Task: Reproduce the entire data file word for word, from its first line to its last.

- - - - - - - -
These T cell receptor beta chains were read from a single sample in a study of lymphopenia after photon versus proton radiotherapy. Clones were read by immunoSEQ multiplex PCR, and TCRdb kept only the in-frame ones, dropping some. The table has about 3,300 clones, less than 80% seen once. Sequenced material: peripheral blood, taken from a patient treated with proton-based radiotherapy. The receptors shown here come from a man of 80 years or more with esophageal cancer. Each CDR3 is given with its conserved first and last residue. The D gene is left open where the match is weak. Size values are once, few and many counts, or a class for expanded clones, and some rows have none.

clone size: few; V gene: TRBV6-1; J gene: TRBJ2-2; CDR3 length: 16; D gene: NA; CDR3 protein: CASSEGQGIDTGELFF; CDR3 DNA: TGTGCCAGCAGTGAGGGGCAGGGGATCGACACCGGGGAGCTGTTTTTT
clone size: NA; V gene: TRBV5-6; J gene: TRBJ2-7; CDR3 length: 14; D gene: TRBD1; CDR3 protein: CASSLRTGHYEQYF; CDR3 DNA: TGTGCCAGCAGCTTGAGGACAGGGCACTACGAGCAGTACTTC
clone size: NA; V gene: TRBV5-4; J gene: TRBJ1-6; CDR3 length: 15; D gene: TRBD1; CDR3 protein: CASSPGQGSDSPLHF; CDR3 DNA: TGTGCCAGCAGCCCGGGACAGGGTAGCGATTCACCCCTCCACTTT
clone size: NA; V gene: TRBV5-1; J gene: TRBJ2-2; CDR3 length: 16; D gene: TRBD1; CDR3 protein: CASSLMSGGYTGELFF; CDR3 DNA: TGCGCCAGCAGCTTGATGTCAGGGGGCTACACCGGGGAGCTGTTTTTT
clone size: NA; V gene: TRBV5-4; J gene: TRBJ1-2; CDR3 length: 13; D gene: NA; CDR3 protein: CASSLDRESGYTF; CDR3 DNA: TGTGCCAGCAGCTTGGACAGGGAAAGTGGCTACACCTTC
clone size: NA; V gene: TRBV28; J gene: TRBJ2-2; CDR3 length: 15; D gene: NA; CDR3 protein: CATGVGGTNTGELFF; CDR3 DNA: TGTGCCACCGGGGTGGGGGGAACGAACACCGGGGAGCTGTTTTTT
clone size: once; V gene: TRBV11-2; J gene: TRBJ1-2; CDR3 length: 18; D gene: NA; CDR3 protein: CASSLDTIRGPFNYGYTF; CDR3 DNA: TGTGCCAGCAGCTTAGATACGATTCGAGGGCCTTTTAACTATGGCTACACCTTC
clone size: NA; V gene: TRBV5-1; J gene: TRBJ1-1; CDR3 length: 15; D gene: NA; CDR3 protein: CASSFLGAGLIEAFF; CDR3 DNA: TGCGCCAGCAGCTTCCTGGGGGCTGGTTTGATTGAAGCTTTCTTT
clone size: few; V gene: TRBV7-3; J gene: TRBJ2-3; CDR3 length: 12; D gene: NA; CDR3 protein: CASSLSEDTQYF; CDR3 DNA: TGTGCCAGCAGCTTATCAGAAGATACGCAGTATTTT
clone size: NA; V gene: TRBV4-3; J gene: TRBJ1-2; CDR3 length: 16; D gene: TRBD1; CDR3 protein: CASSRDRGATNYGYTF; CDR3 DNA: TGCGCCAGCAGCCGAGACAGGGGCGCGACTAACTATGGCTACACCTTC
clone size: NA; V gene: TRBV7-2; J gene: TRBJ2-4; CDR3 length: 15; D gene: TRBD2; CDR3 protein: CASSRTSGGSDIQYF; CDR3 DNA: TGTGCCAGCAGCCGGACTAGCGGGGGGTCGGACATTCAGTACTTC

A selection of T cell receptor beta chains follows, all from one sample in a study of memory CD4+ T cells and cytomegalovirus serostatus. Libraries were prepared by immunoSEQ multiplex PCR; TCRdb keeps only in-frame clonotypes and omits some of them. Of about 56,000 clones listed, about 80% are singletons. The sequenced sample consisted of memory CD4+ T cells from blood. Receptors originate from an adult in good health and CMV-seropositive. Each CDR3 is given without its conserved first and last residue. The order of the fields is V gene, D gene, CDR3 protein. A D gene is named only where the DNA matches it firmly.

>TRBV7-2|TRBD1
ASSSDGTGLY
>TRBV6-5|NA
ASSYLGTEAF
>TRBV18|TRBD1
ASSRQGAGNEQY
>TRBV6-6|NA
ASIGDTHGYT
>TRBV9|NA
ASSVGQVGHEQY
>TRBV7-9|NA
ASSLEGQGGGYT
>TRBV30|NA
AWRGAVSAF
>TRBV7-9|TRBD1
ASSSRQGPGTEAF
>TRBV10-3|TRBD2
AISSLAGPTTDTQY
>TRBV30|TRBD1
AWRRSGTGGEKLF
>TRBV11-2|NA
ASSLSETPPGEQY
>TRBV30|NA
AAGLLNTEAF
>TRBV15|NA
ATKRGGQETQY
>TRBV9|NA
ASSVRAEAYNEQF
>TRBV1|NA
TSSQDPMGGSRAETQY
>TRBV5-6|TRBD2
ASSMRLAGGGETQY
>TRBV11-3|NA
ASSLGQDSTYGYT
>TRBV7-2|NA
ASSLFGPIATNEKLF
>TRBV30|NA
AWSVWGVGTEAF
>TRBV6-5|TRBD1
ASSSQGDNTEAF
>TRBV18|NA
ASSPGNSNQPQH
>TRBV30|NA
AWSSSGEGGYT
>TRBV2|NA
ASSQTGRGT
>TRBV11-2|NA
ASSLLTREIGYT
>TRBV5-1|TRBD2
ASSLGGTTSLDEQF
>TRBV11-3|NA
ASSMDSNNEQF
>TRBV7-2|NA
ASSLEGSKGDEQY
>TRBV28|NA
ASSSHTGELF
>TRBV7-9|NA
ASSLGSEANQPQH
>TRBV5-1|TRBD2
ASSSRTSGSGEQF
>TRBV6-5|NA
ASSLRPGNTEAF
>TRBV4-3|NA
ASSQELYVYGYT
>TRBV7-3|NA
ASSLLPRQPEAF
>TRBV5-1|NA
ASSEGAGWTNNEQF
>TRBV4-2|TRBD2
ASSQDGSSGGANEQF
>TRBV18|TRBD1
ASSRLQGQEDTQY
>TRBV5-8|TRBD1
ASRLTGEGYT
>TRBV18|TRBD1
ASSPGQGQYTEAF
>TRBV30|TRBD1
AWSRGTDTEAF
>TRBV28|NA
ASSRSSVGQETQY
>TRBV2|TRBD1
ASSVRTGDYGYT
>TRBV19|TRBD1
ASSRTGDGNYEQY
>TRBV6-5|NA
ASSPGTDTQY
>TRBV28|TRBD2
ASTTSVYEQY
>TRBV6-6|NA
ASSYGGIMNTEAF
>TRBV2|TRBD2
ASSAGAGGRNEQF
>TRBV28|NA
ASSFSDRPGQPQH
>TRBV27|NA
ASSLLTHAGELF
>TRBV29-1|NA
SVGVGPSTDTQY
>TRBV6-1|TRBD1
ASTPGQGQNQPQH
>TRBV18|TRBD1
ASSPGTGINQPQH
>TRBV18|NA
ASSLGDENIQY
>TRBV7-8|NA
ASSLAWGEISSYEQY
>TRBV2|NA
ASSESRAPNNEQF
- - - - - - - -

These T cell receptor beta chains were read from a single sample in a study of lymphopenia after photon versus proton radiotherapy. Clones were read by immunoSEQ multiplex PCR, and TCRdb kept only the in-frame ones, dropping some. The table has about 3,300 clones, less than 80% seen once. Sequenced material: peripheral blood, taken from a patient treated with proton-based radiotherapy. The receptors shown here come from a man of 80 years or more with esophageal cancer. Each CDR3 is given with its conserved first and last residue. The D gene is left open where the match is weak. Size values are once, few and many counts, or a class for expanded clones, and some rows have none.

clone size: few; V gene: TRBV6-1; J gene: TRBJ2-2; CDR3 length: 16; D gene: NA; CDR3 protein: CASSEGQGIDTGELFF; CDR3 DNA: TGTGCCAGCAGTGAGGGGCAGGGGATCGACACCGGGGAGCTGTTTTTT
clone size: NA; V gene: TRBV5-6; J gene: TRBJ2-7; CDR3 length: 14; D gene: TRBD1; CDR3 protein: CASSLRTGHYEQYF; CDR3 DNA: TGTGCCAGCAGCTTGAGGACAGGGCACTACGAGCAGTACTTC
clone size: NA; V gene: TRBV5-4; J gene: TRBJ1-6; CDR3 length: 15; D gene: TRBD1; CDR3 protein: CASSPGQGSDSPLHF; CDR3 DNA: TGTGCCAGCAGCCCGGGACAGGGTAGCGATTCACCCCTCCACTTT
clone size: NA; V gene: TRBV5-1; J gene: TRBJ2-2; CDR3 length: 16; D gene: TRBD1; CDR3 protein: CASSLMSGGYTGELFF; CDR3 DNA: TGCGCCAGCAGCTTGATGTCAGGGGGCTACACCGGGGAGCTGTTTTTT
clone size: NA; V gene: TRBV5-4; J gene: TRBJ1-2; CDR3 length: 13; D gene: NA; CDR3 protein: CASSLDRESGYTF; CDR3 DNA: TGTGCCAGCAGCTTGGACAGGGAAAGTGGCTACACCTTC
clone size: NA; V gene: TRBV28; J gene: TRBJ2-2; CDR3 length: 15; D gene: NA; CDR3 protein: CATGVGGTNTGELFF; CDR3 DNA: TGTGCCACCGGGGTGGGGGGAACGAACACCGGGGAGCTGTTTTTT
clone size: once; V gene: TRBV11-2; J gene: TRBJ1-2; CDR3 length: 18; D gene: NA; CDR3 protein: CASSLDTIRGPFNYGYTF; CDR3 DNA: TGTGCCAGCAGCTTAGATACGATTCGAGGGCCTTTTAACTATGGCTACACCTTC
clone size: NA; V gene: TRBV5-1; J gene: TRBJ1-1; CDR3 length: 15; D gene: NA; CDR3 protein: CASSFLGAGLIEAFF; CDR3 DNA: TGCGCCAGCAGCTTCCTGGGGGCTGGTTTGATTGAAGCTTTCTTT
clone size: few; V gene: TRBV7-3; J gene: TRBJ2-3; CDR3 length: 12; D gene: NA; CDR3 protein: CASSLSEDTQYF; CDR3 DNA: TGTGCCAGCAGCTTATCAGAAGATACGCAGTATTTT
clone size: NA; V gene: TRBV4-3; J gene: TRBJ1-2; CDR3 length: 16; D gene: TRBD1; CDR3 protein: CASSRDRGATNYGYTF; CDR3 DNA: TGCGCCAGCAGCCGAGACAGGGGCGCGACTAACTATGGCTACACCTTC
clone size: NA; V gene: TRBV7-2; J gene: TRBJ2-4; CDR3 length: 15; D gene: TRBD2; CDR3 protein: CASSRTSGGSDIQYF; CDR3 DNA: TGTGCCAGCAGCCGGACTAGCGGGGGGTCGGACATTCAGTACTTC

A selection of T cell receptor beta chains follows, all from one sample in a study of memory CD4+ T cells and cytomegalovirus serostatus. Libraries were prepared by immunoSEQ multiplex PCR; TCRdb keeps only in-frame clonotypes and omits some of them. Of about 56,000 clones listed, about 80% are singletons. The sequenced sample consisted of memory CD4+ T cells from blood. Receptors originate from an adult in good health and CMV-seropositive. Each CDR3 is given without its conserved first and last residue. The order of the fields is V gene, D gene, CDR3 protein. A D gene is named only where the DNA matches it firmly.

>TRBV7-2|TRBD1
ASSSDGTGLY
>TRBV6-5|NA
ASSYLGTEAF
>TRBV18|TRBD1
ASSRQGAGNEQY
>TRBV6-6|NA
ASIGDTHGYT
>TRBV9|NA
ASSVGQVGHEQY
>TRBV7-9|NA
ASSLEGQGGGYT
>TRBV30|NA
AWRGAVSAF
>TRBV7-9|TRBD1
ASSSRQGPGTEAF
>TRBV10-3|TRBD2
AISSLAGPTTDTQY
>TRBV30|TRBD1
AWRRSGTGGEKLF
>TRBV11-2|NA
ASSLSETPPGEQY
>TRBV30|NA
AAGLLNTEAF
>TRBV15|NA
ATKRGGQETQY
>TRBV9|NA
ASSVRAEAYNEQF
>TRBV1|NA
TSSQDPMGGSRAETQY
>TRBV5-6|TRBD2
ASSMRLAGGGETQY
>TRBV11-3|NA
ASSLGQDSTYGYT
>TRBV7-2|NA
ASSLFGPIATNEKLF
>TRBV30|NA
AWSVWGVGTEAF
>TRBV6-5|TRBD1
ASSSQGDNTEAF
>TRBV18|NA
ASSPGNSNQPQH
>TRBV30|NA
AWSSSGEGGYT
>TRBV2|NA
ASSQTGRGT
>TRBV11-2|NA
ASSLLTREIGYT
>TRBV5-1|TRBD2
ASSLGGTTSLDEQF
>TRBV11-3|NA
ASSMDSNNEQF
>TRBV7-2|NA
ASSLEGSKGDEQY
>TRBV28|NA
ASSSHTGELF
>TRBV7-9|NA
ASSLGSEANQPQH
>TRBV5-1|TRBD2
ASSSRTSGSGEQF
>TRBV6-5|NA
ASSLRPGNTEAF
>TRBV4-3|NA
ASSQELYVYGYT
>TRBV7-3|NA
ASSLLPRQPEAF
>TRBV5-1|NA
ASSEGAGWTNNEQF
>TRBV4-2|TRBD2
ASSQDGSSGGANEQF
>TRBV18|TRBD1
ASSRLQGQEDTQY
>TRBV5-8|TRBD1
ASRLTGEGYT
>TRBV18|TRBD1
ASSPGQGQYTEAF
>TRBV30|TRBD1
AWSRGTDTEAF
>TRBV28|NA
ASSRSSVGQETQY
>TRBV2|TRBD1
ASSVRTGDYGYT
>TRBV19|TRBD1
ASSRTGDGNYEQY
>TRBV6-5|NA
ASSPGTDTQY
>TRBV28|TRBD2
ASTTSVYEQY
>TRBV6-6|NA
ASSYGGIMNTEAF
>TRBV2|TRBD2
ASSAGAGGRNEQF
>TRBV28|NA
ASSFSDRPGQPQH
>TRBV27|NA
ASSLLTHAGELF
>TRBV29-1|NA
SVGVGPSTDTQY
>TRBV6-1|TRBD1
ASTPGQGQNQPQH
>TRBV18|TRBD1
ASSPGTGINQPQH
>TRBV18|NA
ASSLGDENIQY
>TRBV7-8|NA
ASSLAWGEISSYEQY
>TRBV2|NA
ASSESRAPNNEQF